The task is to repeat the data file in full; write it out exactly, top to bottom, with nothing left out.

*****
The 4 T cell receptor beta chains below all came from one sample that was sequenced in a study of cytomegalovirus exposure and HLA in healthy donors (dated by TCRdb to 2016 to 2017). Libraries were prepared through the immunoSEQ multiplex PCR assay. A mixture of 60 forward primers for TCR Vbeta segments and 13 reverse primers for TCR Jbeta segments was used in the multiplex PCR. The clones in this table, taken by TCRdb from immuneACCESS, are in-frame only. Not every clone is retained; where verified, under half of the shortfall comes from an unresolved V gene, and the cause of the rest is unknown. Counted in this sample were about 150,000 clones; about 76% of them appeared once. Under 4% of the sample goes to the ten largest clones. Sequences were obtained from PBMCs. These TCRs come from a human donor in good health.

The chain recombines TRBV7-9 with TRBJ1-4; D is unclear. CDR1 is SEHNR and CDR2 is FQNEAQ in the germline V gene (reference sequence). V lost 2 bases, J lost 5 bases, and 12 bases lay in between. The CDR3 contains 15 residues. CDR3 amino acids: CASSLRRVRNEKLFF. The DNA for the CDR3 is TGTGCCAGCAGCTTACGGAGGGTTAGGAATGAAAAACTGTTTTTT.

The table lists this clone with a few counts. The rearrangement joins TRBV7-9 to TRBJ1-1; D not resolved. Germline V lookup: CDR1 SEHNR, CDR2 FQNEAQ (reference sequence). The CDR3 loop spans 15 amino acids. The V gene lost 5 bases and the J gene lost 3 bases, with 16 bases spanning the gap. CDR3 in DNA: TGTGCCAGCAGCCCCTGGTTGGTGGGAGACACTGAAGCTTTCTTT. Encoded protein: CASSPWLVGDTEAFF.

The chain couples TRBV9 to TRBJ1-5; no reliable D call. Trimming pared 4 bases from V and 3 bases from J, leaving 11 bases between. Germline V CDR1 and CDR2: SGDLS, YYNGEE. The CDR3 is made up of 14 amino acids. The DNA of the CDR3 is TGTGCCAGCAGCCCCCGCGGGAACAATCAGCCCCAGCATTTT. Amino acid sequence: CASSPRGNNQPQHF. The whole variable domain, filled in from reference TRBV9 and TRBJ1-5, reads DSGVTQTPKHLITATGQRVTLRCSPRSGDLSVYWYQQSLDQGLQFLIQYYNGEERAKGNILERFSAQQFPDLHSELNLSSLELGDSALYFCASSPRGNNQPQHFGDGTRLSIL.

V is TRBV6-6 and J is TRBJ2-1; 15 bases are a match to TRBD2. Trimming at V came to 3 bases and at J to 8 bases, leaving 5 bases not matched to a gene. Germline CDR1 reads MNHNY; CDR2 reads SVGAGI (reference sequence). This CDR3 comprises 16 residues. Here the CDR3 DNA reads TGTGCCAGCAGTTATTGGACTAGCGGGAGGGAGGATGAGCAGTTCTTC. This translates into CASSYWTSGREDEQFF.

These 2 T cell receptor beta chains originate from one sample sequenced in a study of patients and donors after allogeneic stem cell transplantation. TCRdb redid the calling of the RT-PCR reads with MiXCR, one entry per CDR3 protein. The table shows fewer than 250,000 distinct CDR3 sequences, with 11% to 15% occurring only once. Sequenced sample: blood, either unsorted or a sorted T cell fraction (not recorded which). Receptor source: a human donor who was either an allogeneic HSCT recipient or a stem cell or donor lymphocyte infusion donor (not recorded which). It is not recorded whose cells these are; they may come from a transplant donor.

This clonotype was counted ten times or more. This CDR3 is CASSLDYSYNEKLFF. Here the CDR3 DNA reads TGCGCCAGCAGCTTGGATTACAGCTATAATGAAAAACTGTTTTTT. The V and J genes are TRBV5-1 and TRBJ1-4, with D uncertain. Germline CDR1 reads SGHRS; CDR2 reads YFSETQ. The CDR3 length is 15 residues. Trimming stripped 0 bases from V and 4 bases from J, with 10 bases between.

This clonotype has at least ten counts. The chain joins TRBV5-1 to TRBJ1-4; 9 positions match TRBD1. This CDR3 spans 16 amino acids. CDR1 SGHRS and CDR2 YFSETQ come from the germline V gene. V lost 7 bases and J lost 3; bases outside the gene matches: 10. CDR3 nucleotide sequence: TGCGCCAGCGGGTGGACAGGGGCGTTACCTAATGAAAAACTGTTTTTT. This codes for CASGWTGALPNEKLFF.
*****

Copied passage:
The 4 T cell receptor beta chains below all came from one sample that was sequenced in a study of cytomegalovirus exposure and HLA in healthy donors (dated by TCRdb to 2016 to 2017). Libraries were prepared through the immunoSEQ multiplex PCR assay. A mixture of 60 forward primers for TCR Vbeta segments and 13 reverse primers for TCR Jbeta segments was used in the multiplex PCR. The clones in this table, taken by TCRdb from immuneACCESS, are in-frame only. Not every clone is retained; where verified, under half of the shortfall comes from an unresolved V gene, and the cause of the rest is unknown. Counted in this sample were about 150,000 clones; about 76% of them appeared once. Under 4% of the sample goes to the ten largest clones. Sequences were obtained from PBMCs. These TCRs come from a human donor in good health.

The chain recombines TRBV7-9 with TRBJ1-4; D is unclear. CDR1 is SEHNR and CDR2 is FQNEAQ in the germline V gene (reference sequence). V lost 2 bases, J lost 5 bases, and 12 bases lay in between. The CDR3 contains 15 residues. CDR3 amino acids: CASSLRRVRNEKLFF. The DNA for the CDR3 is TGTGCCAGCAGCTTACGGAGGGTTAGGAATGAAAAACTGTTTTTT.

The table lists this clone with a few counts. The rearrangement joins TRBV7-9 to TRBJ1-1; D not resolved. Germline V lookup: CDR1 SEHNR, CDR2 FQNEAQ (reference sequence). The CDR3 loop spans 15 amino acids. The V gene lost 5 bases and the J gene lost 3 bases, with 16 bases spanning the gap. CDR3 in DNA: TGTGCCAGCAGCCCCTGGTTGGTGGGAGACACTGAAGCTTTCTTT. Encoded protein: CASSPWLVGDTEAFF.

The chain couples TRBV9 to TRBJ1-5; no reliable D call. Trimming pared 4 bases from V and 3 bases from J, leaving 11 bases between. Germline V CDR1 and CDR2: SGDLS, YYNGEE. The CDR3 is made up of 14 amino acids. The DNA of the CDR3 is TGTGCCAGCAGCCCCCGCGGGAACAATCAGCCCCAGCATTTT. Amino acid sequence: CASSPRGNNQPQHF. The whole variable domain, filled in from reference TRBV9 and TRBJ1-5, reads DSGVTQTPKHLITATGQRVTLRCSPRSGDLSVYWYQQSLDQGLQFLIQYYNGEERAKGNILERFSAQQFPDLHSELNLSSLELGDSALYFCASSPRGNNQPQHFGDGTRLSIL.

V is TRBV6-6 and J is TRBJ2-1; 15 bases are a match to TRBD2. Trimming at V came to 3 bases and at J to 8 bases, leaving 5 bases not matched to a gene. Germline CDR1 reads MNHNY; CDR2 reads SVGAGI (reference sequence). This CDR3 comprises 16 residues. Here the CDR3 DNA reads TGTGCCAGCAGTTATTGGACTAGCGGGAGGGAGGATGAGCAGTTCTTC. This translates into CASSYWTSGREDEQFF.

These 2 T cell receptor beta chains originate from one sample sequenced in a study of patients and donors after allogeneic stem cell transplantation. TCRdb redid the calling of the RT-PCR reads with MiXCR, one entry per CDR3 protein. The table shows fewer than 250,000 distinct CDR3 sequences, with 11% to 15% occurring only once. Sequenced sample: blood, either unsorted or a sorted T cell fraction (not recorded which). Receptor source: a human donor who was either an allogeneic HSCT recipient or a stem cell or donor lymphocyte infusion donor (not recorded which). It is not recorded whose cells these are; they may come from a transplant donor.

This clonotype was counted ten times or more. This CDR3 is CASSLDYSYNEKLFF. Here the CDR3 DNA reads TGCGCCAGCAGCTTGGATTACAGCTATAATGAAAAACTGTTTTTT. The V and J genes are TRBV5-1 and TRBJ1-4, with D uncertain. Germline CDR1 reads SGHRS; CDR2 reads YFSETQ. The CDR3 length is 15 residues. Trimming stripped 0 bases from V and 4 bases from J, with 10 bases between.

This clonotype has at least ten counts. The chain joins TRBV5-1 to TRBJ1-4; 9 positions match TRBD1. This CDR3 spans 16 amino acids. CDR1 SGHRS and CDR2 YFSETQ come from the germline V gene. V lost 7 bases and J lost 3; bases outside the gene matches: 10. CDR3 nucleotide sequence: TGCGCCAGCGGGTGGACAGGGGCGTTACCTAATGAAAAACTGTTTTTT. This codes for CASGWTGALPNEKLFF.